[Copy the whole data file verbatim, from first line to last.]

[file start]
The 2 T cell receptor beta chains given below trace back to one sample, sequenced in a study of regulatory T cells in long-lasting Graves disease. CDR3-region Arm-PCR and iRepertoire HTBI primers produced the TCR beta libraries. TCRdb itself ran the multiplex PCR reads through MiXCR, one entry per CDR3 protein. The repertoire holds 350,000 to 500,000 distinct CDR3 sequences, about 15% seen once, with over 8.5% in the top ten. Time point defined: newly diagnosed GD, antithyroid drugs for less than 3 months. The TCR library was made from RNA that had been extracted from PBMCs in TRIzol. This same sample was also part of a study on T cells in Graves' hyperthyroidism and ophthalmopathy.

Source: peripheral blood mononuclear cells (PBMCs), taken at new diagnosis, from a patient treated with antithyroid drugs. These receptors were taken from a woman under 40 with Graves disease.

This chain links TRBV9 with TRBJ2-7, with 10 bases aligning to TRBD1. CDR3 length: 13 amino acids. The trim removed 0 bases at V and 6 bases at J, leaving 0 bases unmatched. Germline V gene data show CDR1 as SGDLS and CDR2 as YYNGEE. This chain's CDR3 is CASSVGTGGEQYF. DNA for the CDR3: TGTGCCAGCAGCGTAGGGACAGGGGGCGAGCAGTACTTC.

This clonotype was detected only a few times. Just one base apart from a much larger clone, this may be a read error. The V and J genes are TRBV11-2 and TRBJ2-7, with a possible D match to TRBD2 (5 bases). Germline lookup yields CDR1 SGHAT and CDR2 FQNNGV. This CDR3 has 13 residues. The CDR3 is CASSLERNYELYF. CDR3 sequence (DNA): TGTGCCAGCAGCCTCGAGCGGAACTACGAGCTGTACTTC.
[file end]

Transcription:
The 2 T cell receptor beta chains given below trace back to one sample, sequenced in a study of regulatory T cells in long-lasting Graves disease. CDR3-region Arm-PCR and iRepertoire HTBI primers produced the TCR beta libraries. TCRdb itself ran the multiplex PCR reads through MiXCR, one entry per CDR3 protein. The repertoire holds 350,000 to 500,000 distinct CDR3 sequences, about 15% seen once, with over 8.5% in the top ten. Time point defined: newly diagnosed GD, antithyroid drugs for less than 3 months. The TCR library was made from RNA that had been extracted from PBMCs in TRIzol. This same sample was also part of a study on T cells in Graves' hyperthyroidism and ophthalmopathy.

Source: peripheral blood mononuclear cells (PBMCs), taken at new diagnosis, from a patient treated with antithyroid drugs. These receptors were taken from a woman under 40 with Graves disease.

This chain links TRBV9 with TRBJ2-7, with 10 bases aligning to TRBD1. CDR3 length: 13 amino acids. The trim removed 0 bases at V and 6 bases at J, leaving 0 bases unmatched. Germline V gene data show CDR1 as SGDLS and CDR2 as YYNGEE. This chain's CDR3 is CASSVGTGGEQYF. DNA for the CDR3: TGTGCCAGCAGCGTAGGGACAGGGGGCGAGCAGTACTTC.

This clonotype was detected only a few times. Just one base apart from a much larger clone, this may be a read error. The V and J genes are TRBV11-2 and TRBJ2-7, with a possible D match to TRBD2 (5 bases). Germline lookup yields CDR1 SGHAT and CDR2 FQNNGV. This CDR3 has 13 residues. The CDR3 is CASSLERNYELYF. CDR3 sequence (DNA): TGTGCCAGCAGCCTCGAGCGGAACTACGAGCTGTACTTC.